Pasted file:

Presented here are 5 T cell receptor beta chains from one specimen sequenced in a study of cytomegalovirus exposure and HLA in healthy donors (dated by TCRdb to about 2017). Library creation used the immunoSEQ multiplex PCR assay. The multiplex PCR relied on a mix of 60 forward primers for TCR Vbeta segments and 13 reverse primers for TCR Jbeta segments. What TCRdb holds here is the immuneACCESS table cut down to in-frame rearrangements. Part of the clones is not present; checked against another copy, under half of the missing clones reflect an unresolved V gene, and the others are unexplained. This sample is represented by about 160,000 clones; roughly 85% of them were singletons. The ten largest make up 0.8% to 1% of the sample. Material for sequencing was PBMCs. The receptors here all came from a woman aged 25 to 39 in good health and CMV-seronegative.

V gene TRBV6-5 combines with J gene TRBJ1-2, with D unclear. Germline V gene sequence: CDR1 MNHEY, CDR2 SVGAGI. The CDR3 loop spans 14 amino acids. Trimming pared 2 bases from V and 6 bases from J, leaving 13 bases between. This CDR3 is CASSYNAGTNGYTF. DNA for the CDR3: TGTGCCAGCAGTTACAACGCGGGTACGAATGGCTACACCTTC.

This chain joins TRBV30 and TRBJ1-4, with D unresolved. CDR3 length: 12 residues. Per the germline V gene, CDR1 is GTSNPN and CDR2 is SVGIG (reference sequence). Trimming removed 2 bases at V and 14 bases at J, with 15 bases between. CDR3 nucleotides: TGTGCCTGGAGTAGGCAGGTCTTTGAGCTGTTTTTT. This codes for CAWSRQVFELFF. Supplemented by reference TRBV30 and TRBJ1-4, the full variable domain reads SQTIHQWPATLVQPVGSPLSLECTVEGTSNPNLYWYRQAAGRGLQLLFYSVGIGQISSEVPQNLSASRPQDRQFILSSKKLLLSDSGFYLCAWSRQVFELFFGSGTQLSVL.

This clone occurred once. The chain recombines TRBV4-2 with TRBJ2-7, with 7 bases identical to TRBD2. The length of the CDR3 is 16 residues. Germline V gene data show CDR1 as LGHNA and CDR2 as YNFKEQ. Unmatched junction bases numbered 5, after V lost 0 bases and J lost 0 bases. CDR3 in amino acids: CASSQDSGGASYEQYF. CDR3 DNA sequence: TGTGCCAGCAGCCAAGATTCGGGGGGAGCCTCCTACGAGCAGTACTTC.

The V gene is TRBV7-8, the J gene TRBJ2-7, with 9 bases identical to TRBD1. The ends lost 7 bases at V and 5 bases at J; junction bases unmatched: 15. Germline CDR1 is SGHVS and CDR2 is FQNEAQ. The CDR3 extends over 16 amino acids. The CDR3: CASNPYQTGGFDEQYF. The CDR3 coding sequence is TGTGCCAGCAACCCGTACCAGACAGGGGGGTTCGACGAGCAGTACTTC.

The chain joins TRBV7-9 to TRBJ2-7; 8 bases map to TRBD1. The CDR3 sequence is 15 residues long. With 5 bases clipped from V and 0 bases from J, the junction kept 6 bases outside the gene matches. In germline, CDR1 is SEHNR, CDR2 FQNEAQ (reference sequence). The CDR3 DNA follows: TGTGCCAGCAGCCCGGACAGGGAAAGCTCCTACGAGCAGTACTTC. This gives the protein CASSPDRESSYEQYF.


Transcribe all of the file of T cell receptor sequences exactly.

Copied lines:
Presented here are 5 T cell receptor beta chains from one specimen sequenced in a study of cytomegalovirus exposure and HLA in healthy donors (dated by TCRdb to about 2017). Library creation used the immunoSEQ multiplex PCR assay. The multiplex PCR relied on a mix of 60 forward primers for TCR Vbeta segments and 13 reverse primers for TCR Jbeta segments. What TCRdb holds here is the immuneACCESS table cut down to in-frame rearrangements. Part of the clones is not present; checked against another copy, under half of the missing clones reflect an unresolved V gene, and the others are unexplained. This sample is represented by about 160,000 clones; roughly 85% of them were singletons. The ten largest make up 0.8% to 1% of the sample. Material for sequencing was PBMCs. The receptors here all came from a woman aged 25 to 39 in good health and CMV-seronegative.

V gene TRBV6-5 combines with J gene TRBJ1-2, with D unclear. Germline V gene sequence: CDR1 MNHEY, CDR2 SVGAGI. The CDR3 loop spans 14 amino acids. Trimming pared 2 bases from V and 6 bases from J, leaving 13 bases between. This CDR3 is CASSYNAGTNGYTF. DNA for the CDR3: TGTGCCAGCAGTTACAACGCGGGTACGAATGGCTACACCTTC.

This chain joins TRBV30 and TRBJ1-4, with D unresolved. CDR3 length: 12 residues. Per the germline V gene, CDR1 is GTSNPN and CDR2 is SVGIG (reference sequence). Trimming removed 2 bases at V and 14 bases at J, with 15 bases between. CDR3 nucleotides: TGTGCCTGGAGTAGGCAGGTCTTTGAGCTGTTTTTT. This codes for CAWSRQVFELFF. Supplemented by reference TRBV30 and TRBJ1-4, the full variable domain reads SQTIHQWPATLVQPVGSPLSLECTVEGTSNPNLYWYRQAAGRGLQLLFYSVGIGQISSEVPQNLSASRPQDRQFILSSKKLLLSDSGFYLCAWSRQVFELFFGSGTQLSVL.

This clone occurred once. The chain recombines TRBV4-2 with TRBJ2-7, with 7 bases identical to TRBD2. The length of the CDR3 is 16 residues. Germline V gene data show CDR1 as LGHNA and CDR2 as YNFKEQ. Unmatched junction bases numbered 5, after V lost 0 bases and J lost 0 bases. CDR3 in amino acids: CASSQDSGGASYEQYF. CDR3 DNA sequence: TGTGCCAGCAGCCAAGATTCGGGGGGAGCCTCCTACGAGCAGTACTTC.

The V gene is TRBV7-8, the J gene TRBJ2-7, with 9 bases identical to TRBD1. The ends lost 7 bases at V and 5 bases at J; junction bases unmatched: 15. Germline CDR1 is SGHVS and CDR2 is FQNEAQ. The CDR3 extends over 16 amino acids. The CDR3: CASNPYQTGGFDEQYF. The CDR3 coding sequence is TGTGCCAGCAACCCGTACCAGACAGGGGGGTTCGACGAGCAGTACTTC.

The chain joins TRBV7-9 to TRBJ2-7; 8 bases map to TRBD1. The CDR3 sequence is 15 residues long. With 5 bases clipped from V and 0 bases from J, the junction kept 6 bases outside the gene matches. In germline, CDR1 is SEHNR, CDR2 FQNEAQ (reference sequence). The CDR3 DNA follows: TGTGCCAGCAGCCCGGACAGGGAAAGCTCCTACGAGCAGTACTTC. This gives the protein CASSPDRESSYEQYF.